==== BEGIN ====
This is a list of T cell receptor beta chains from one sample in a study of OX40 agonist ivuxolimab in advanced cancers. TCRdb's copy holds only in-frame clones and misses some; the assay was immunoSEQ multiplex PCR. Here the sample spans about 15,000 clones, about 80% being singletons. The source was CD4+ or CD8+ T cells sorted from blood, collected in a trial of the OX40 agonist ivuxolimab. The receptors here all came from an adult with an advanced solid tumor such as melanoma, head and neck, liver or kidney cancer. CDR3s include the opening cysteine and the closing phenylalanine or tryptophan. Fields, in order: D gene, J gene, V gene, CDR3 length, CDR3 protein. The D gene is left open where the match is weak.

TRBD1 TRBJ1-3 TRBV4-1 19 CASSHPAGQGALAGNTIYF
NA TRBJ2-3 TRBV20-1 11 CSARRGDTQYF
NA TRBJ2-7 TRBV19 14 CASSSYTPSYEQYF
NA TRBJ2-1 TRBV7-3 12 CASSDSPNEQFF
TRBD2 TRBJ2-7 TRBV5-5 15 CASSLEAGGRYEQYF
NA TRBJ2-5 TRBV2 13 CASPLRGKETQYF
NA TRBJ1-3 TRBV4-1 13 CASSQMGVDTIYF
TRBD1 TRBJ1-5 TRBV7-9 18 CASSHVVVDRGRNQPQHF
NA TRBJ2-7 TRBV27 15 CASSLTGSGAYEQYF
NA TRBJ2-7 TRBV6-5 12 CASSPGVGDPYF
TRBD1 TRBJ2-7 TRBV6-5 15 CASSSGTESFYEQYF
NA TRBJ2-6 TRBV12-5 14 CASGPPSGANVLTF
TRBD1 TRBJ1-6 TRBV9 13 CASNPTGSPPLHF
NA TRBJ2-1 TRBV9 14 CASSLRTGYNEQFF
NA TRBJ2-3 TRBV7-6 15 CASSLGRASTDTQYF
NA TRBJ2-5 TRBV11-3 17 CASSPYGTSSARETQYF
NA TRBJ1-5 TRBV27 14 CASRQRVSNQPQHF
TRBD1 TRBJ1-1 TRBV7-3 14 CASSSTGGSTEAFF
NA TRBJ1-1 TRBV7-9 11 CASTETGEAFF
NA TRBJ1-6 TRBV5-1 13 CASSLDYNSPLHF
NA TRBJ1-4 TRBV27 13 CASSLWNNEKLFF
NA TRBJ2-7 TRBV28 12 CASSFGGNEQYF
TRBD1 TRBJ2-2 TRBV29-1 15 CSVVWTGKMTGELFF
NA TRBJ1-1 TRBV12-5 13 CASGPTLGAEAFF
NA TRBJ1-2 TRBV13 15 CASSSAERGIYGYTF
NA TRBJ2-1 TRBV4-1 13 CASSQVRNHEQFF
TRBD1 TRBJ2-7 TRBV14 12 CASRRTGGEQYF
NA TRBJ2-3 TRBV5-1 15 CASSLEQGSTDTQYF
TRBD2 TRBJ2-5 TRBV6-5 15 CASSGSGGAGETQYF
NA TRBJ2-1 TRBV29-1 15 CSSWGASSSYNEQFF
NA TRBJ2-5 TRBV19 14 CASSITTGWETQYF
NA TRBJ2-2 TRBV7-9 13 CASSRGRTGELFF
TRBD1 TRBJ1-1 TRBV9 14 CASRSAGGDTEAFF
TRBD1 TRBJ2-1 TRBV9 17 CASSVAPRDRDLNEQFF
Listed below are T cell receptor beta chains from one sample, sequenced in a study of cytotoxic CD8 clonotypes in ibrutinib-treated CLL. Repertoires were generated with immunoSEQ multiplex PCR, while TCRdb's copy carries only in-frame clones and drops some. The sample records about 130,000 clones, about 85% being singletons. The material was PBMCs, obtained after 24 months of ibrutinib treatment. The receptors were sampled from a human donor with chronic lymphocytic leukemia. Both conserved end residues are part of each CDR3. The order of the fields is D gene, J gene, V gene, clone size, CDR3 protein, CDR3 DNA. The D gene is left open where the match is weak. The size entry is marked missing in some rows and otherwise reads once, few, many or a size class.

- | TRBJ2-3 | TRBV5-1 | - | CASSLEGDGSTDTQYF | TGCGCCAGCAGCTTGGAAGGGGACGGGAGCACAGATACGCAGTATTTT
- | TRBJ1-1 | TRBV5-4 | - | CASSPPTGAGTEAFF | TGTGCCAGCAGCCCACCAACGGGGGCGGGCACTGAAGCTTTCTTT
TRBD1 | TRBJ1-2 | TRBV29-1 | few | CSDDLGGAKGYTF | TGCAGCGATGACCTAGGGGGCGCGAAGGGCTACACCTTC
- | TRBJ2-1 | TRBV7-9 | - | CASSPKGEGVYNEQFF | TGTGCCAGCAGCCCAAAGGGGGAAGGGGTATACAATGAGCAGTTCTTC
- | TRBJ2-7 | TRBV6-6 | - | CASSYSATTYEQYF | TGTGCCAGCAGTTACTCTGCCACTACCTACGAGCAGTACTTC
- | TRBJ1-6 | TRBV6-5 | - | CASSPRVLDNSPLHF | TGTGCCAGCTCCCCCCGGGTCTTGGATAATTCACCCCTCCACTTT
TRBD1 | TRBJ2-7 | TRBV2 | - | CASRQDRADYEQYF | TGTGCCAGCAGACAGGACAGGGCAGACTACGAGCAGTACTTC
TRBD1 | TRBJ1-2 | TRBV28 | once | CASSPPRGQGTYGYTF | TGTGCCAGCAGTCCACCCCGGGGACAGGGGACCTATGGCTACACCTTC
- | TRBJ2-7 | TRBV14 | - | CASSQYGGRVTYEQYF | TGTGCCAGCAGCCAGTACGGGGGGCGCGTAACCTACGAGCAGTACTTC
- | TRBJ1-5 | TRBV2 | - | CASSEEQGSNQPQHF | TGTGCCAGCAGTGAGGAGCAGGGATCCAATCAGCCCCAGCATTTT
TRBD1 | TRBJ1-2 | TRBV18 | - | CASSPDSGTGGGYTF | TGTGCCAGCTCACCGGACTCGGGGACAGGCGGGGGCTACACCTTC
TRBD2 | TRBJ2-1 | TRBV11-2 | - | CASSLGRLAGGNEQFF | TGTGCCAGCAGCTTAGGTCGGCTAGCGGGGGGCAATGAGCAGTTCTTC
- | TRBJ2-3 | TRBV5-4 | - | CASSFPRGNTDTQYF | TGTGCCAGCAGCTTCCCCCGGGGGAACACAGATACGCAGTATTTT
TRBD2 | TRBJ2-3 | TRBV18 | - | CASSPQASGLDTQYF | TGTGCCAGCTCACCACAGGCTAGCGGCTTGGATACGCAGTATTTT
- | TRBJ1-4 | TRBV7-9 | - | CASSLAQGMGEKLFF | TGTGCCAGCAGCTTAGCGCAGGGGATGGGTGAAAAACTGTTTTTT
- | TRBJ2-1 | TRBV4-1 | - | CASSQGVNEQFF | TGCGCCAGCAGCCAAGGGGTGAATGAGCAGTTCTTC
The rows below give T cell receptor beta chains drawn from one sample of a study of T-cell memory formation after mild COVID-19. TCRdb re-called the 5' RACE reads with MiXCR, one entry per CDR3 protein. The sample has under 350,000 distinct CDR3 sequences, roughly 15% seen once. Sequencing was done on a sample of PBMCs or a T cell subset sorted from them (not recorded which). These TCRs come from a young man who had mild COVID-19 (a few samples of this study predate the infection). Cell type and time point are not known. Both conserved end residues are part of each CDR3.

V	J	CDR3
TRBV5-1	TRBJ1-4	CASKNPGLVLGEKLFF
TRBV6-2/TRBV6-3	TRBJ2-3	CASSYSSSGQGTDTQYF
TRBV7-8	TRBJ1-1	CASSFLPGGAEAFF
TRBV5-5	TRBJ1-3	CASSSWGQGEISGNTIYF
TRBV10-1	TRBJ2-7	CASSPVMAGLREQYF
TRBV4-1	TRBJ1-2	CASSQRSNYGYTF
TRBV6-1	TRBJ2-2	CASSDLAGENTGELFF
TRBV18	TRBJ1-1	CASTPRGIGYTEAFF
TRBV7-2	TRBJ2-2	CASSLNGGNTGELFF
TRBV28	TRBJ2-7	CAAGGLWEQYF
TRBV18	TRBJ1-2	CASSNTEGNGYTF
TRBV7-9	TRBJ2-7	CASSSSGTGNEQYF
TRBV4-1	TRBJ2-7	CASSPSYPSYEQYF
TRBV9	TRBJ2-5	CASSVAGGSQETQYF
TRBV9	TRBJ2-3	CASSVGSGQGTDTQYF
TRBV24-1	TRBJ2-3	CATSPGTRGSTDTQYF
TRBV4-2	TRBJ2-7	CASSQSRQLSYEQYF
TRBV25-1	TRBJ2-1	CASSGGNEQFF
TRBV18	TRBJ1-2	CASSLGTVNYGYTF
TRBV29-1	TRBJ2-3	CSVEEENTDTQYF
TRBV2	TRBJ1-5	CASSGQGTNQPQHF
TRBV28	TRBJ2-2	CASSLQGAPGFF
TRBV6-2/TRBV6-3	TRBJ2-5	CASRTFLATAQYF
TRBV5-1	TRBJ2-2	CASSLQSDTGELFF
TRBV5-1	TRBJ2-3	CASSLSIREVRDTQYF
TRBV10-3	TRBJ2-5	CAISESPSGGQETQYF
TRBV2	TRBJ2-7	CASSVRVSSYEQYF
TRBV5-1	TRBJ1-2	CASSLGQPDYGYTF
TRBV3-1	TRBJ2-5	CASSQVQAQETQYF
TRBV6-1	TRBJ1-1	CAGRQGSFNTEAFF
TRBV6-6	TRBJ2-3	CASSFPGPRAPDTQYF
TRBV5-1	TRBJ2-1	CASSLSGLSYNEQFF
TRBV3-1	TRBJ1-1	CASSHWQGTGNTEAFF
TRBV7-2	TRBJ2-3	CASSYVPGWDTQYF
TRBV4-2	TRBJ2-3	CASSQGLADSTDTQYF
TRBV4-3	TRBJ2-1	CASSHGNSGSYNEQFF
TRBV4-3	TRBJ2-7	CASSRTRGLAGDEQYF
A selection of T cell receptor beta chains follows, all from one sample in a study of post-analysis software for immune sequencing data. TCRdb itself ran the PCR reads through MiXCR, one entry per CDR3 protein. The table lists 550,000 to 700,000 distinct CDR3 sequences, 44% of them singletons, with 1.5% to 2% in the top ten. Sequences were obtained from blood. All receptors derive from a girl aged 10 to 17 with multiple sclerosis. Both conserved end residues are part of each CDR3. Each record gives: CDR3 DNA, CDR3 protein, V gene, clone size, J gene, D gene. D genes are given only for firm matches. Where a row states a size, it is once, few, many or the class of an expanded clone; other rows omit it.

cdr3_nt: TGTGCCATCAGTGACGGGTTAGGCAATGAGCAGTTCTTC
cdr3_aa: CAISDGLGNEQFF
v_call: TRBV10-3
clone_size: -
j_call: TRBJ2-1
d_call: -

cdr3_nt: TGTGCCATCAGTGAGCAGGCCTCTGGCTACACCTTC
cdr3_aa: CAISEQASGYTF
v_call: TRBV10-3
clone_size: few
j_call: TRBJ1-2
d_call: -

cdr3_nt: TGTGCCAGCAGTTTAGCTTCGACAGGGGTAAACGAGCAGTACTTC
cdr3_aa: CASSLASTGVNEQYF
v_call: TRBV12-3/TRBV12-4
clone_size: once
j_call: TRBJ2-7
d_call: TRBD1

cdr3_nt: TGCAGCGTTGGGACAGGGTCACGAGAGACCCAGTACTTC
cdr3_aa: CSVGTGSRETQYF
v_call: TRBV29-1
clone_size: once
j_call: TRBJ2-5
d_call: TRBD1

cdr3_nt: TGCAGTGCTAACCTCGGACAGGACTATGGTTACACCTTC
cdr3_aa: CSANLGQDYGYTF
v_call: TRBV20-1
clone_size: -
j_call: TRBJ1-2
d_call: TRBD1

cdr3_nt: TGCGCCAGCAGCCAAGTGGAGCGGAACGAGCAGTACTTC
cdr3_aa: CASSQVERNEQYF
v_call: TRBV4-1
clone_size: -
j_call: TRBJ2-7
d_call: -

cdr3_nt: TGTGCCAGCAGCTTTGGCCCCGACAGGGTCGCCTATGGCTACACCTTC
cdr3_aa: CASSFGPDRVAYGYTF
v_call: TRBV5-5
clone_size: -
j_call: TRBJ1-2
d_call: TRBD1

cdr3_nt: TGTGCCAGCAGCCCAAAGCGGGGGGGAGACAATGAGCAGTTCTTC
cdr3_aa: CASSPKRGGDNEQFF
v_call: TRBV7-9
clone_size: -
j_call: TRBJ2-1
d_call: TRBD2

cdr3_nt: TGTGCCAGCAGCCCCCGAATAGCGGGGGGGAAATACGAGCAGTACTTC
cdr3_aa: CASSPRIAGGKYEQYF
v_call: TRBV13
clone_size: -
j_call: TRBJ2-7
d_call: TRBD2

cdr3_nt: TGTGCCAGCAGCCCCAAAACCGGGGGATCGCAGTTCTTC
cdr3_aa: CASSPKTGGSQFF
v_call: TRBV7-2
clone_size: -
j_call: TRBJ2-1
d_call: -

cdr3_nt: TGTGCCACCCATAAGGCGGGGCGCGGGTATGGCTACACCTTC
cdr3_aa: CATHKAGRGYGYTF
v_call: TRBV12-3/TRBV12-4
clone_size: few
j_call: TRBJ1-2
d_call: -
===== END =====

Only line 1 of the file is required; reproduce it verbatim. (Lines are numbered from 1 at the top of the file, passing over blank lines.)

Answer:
This is a list of T cell receptor beta chains from one sample in a study of OX40 agonist ivuxolimab in advanced cancers. TCRdb's copy holds only in-frame clones and misses some; the assay was immunoSEQ multiplex PCR. Here the sample spans about 15,000 clones, about 80% being singletons. The source was CD4+ or CD8+ T cells sorted from blood, collected in a trial of the OX40 agonist ivuxolimab. The receptors here all came from an adult with an advanced solid tumor such as melanoma, head and neck, liver or kidney cancer. CDR3s include the opening cysteine and the closing phenylalanine or tryptophan. Fields, in order: D gene, J gene, V gene, CDR3 length, CDR3 protein. The D gene is left open where the match is weak.